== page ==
submitted by adamec213 to Bitconnect [link] [comments]

Raspberry Pi & ASIC combo?

I have a Raspberry Pi and want to learn about bitcoin mining so I am looking to get an ASIC miner for educational purposes. I'm not trying to spend a ton of money so I was thinking of getting a Butterfly Labs 60 GH/s off of ebay.
Are there any other ASIC miners I should be looking at that's compatible with the Raspberry Pi?
submitted by FiftyBands to BitcoinMining [link] [comments]

[SG] In-Stock in US: USB DualMiner 300-350Kh/s at 60 watts + 8Gh/s-11.25Gh/s Bitcoin - 260k Doge each

Finally in Stock.
These ASIC miners will mine Dogecoin and Bitcoin at the same time. These are low power consumption units, so you will save money in energy cost. They draw about 60 watts each while mining.
The worlds first ASIC miner that can operate in three modes. Mode 1: Scrypt only (Litecoin/Dogecoin) Mode 2: SHA only (Bitcoin) Mode 3: SHA & Scrypt combined.
Each unit is capable of producing up to the following: Scrypt only mode: 350 KH/S SHA only mode: 11.25 GH/S Combined Scrypt & SHA mode: 8Gh/s SHA + 300Kh/s Scrypt
All figures are approximations.
Note: you will need a power supply for each these. It needs to be: 12Volt 7Amp , adapter : 5.5mm x 2.1mm.
300k Doge each, Includes US shipping. (upped the cost due to weak Doge.) New listing here: http://www.reddit.com/dogemarket/comments/1zeaju/sg_asic_350400khs_at_7watts_dogecoinscrypt_mine
http://imgur.com/i6LfdpL
http://imgur.com/pZ0zt6C
http://imgur.com/qBQRx5G
submitted by Sseleman to dogemarket [link] [comments]

I am considering investing my money into bit coin mining and have some questions about ASIC's

So live in my parents house in the southwestern US where the house runs on mounted solar panels(free power). I have considered investing in either the 50 GH/s Bitcoin Miner from BFL or the Avalon ASIC which says it mines 60 GH/s either way when I type this into a Calculator it SAYS i should pay off the 3-6 thousand dollar investment in like 20 days. This all sounds to good to be true. I want to know your opinion.
submitted by JonathanDnD to BitcoinMining [link] [comments]

Gumtree and bitCoin :)

Basically I wanted to sell my ASIC miner on gumtree. but my Add kept removed from the site. so I have asked them why. here is a transcript of the chat :)
http://puu.sh/54I2b/20db0c8979.png
• Rossana P: Hello, you are chatting with Rossana, how can I help? Kindly provide your ad id or email address if you haven’t already provided these details on the pre-chat form.
• You: Hi there, i have question regarding my add which has been removed
• You: Ive checked the allowed items on your gumtree : http://gumtree.force.com/Help/articles/General_Information/Items-not-allowed-on-GumtreeYou: and cannot find anything regarding my product that i wanted to sell
• Rossana P: Let me take a look at that for youYou: yes please
• Rossana P: Your ad was removed as we do not allow bit coins and other online points to be sold. Therefore items that contain this are not allowed
• Rossana P: are you there?
• You: sorryYou: yes
• You: it is not bitcoin
• You: its a device which can be purchased from your sister website ebay.
• You: REf: http://www.ebay.co.uk/itm/Butterfly-Labs-BitForce-60-GH-s-BFL-ASIC-Miner-In-UK-/271306181008?pt=UK_Computing_Other_Computing_Networking&hash=item3f2b1bc990You: it is listed as computing and other computing hardware
• Rossana P: let me check for you
• You: sure!
• Rossana P: I have looked into this for you and as you can receive bitcoins with the device and we do not allow bitcoins, we cannot allow your item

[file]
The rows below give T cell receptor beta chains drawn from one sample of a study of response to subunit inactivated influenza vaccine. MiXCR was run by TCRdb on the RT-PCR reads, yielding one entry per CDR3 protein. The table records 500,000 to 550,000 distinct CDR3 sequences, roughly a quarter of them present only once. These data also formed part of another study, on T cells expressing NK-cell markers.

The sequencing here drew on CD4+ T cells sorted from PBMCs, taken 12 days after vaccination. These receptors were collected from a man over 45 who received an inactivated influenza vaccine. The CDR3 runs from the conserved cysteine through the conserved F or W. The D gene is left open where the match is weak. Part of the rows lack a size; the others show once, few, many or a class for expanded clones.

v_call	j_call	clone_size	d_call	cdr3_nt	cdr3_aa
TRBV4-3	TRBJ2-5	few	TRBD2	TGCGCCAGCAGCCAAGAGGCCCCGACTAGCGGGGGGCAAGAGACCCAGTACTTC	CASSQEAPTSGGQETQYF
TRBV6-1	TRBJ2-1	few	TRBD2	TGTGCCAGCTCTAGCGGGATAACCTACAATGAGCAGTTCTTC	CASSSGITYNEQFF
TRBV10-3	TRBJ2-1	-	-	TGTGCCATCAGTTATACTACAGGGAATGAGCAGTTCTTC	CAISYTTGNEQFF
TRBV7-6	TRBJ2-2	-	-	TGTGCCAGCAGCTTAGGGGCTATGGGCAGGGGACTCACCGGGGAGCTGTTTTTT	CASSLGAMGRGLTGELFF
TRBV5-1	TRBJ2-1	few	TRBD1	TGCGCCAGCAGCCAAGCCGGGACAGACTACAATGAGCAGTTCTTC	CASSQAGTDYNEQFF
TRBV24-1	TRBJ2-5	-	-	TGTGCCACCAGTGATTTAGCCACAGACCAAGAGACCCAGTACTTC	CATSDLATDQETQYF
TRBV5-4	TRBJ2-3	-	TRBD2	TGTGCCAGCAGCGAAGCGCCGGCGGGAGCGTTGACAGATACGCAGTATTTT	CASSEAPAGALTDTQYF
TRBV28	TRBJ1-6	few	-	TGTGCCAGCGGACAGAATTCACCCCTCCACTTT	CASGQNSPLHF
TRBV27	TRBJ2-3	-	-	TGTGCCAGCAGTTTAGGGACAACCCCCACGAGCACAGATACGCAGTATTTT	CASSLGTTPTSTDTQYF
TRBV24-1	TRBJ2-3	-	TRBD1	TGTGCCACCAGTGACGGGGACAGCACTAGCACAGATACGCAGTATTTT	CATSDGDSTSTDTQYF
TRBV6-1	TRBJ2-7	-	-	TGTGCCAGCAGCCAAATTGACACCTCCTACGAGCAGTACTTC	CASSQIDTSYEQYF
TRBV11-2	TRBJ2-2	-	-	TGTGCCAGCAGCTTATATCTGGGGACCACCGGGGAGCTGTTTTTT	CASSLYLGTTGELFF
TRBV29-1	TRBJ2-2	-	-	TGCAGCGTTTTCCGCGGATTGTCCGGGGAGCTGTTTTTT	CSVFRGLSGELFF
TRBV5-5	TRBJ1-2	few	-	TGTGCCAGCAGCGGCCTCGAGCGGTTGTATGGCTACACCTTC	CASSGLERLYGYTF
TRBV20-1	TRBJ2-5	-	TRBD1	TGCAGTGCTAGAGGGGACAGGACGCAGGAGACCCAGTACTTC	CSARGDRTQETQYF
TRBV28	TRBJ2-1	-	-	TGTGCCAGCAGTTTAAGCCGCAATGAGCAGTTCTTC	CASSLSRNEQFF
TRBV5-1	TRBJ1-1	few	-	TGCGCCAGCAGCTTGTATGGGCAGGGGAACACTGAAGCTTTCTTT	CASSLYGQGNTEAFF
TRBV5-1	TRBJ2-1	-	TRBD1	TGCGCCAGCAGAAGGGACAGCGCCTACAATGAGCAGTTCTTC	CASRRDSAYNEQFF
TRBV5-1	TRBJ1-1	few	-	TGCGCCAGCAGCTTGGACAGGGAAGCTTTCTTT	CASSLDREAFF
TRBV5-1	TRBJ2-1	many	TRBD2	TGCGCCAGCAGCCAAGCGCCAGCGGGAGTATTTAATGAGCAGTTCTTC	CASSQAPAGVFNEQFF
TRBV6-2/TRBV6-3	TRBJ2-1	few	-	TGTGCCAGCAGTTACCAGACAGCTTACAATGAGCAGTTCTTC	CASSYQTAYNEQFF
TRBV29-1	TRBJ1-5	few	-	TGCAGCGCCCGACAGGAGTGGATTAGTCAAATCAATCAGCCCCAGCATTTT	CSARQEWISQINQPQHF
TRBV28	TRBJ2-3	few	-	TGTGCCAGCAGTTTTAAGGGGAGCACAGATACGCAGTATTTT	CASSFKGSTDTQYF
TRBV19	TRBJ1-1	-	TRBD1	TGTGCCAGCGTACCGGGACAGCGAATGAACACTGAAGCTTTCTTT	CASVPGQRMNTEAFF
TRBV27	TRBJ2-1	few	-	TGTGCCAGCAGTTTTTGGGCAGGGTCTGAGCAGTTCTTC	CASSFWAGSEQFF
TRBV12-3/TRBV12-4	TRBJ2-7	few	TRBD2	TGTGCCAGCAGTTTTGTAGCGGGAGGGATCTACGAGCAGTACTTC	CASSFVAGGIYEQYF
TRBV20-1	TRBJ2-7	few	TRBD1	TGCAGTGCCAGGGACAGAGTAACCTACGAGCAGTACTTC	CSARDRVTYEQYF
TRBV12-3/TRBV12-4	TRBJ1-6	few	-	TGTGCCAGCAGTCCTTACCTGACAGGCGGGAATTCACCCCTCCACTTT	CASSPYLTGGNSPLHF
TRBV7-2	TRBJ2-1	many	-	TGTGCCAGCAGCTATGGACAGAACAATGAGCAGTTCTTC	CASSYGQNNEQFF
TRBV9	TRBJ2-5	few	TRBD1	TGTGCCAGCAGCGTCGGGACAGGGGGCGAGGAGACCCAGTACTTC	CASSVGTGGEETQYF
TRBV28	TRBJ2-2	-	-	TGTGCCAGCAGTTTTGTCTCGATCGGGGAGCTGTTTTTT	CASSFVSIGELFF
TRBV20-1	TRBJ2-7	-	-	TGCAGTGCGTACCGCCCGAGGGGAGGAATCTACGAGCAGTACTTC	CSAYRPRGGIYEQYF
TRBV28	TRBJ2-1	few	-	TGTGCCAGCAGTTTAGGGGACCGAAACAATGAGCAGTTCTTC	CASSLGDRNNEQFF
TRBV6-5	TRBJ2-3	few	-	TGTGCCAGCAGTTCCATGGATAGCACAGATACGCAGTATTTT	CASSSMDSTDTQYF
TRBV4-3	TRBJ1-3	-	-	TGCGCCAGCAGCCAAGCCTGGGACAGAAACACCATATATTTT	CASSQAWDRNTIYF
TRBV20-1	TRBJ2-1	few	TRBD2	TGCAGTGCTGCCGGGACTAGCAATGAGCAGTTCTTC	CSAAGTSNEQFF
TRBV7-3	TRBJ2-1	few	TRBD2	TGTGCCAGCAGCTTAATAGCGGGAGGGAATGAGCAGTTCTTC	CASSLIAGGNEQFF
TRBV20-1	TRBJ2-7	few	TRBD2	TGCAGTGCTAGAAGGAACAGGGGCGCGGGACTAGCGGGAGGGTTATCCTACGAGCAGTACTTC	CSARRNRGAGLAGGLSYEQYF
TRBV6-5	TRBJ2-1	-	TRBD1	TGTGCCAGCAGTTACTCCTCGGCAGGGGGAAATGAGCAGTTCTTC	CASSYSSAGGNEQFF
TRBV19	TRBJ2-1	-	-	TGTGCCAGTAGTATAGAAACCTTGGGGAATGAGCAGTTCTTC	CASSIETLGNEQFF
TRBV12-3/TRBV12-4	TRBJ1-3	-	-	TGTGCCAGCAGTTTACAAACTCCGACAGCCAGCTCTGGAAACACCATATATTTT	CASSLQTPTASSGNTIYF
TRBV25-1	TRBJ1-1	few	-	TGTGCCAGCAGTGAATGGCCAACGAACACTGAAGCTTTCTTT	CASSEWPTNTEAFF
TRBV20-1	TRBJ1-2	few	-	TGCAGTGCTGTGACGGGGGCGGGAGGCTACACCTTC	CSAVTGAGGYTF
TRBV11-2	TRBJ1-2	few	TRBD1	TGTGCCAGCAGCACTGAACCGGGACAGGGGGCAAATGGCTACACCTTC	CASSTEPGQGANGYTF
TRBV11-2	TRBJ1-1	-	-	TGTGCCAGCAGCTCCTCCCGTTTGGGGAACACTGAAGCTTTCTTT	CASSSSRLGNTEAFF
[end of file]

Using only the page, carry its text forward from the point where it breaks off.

• Rossana P: I apologise for any inconvenience caused
• You: This product does not explicitly receives bitcoin. it is a sha256 processor which designed to perform calculations. having said that it can be used for bitcoin calculations.
• You: you are allowing computer to be sold, bit coins can be gained from computers too
• Rossana P: Yes, however as it can be used for bit coins we do not allow it. I apologise for the inconvenience caused. We will gladly allow other ads posted by you however in this case we cannot
• You: may i know the difference between allowing computers and not allowing ASIC devices?
• You: just to inform you.. Mobile phones could be used to produce bit coins
• Rossana P: I can imagine that this can be frustrating to encounter however we cannot allow your ad. I will forward on your feedback
• You: You took the time to give me an answer for which I didn't questioned.
• You: Computers, mobile phones, graphic cards can be used to gain bitcoins.. why would you restrict ASIC devices only?
• Rossana P: these are our posting rules and as this devices can be used for bit coins we do not allow it.You:http://gumtree.force.com/Help/articles/General_Information/Items-not-allowed-on-GumtreeYou: is your restriction. could you please point me out where exactly i can find about this device?You: on your restriction list*
• Rossana P: The item is not named in the list however it can be related to virtual merchandise due to bit coins which we do not allow
• You: define merchandise.
• You: it has nothing to do with VIRTUAL merchandise
• You: it is an actual product which is capable of perform complex calculations. it can be used for mathematical purposes, educational purposes anything but calculations
• Rossana P: As advised these are our terms and conditions and we cannot allow you ad to go live as the item can be used for bit coins we do not allow. I apologise for any inconvenience caused and I can imagine that this can be frustrating , however this does not comply with our posting rules as advised by our policy review team, with whom I have consulted. for this reason I cannot advise you further or otherwise on the matter.You: would i be able to take legal action against you? because you haven't listed the item on your restriction list. And failing to give provide a correct statement.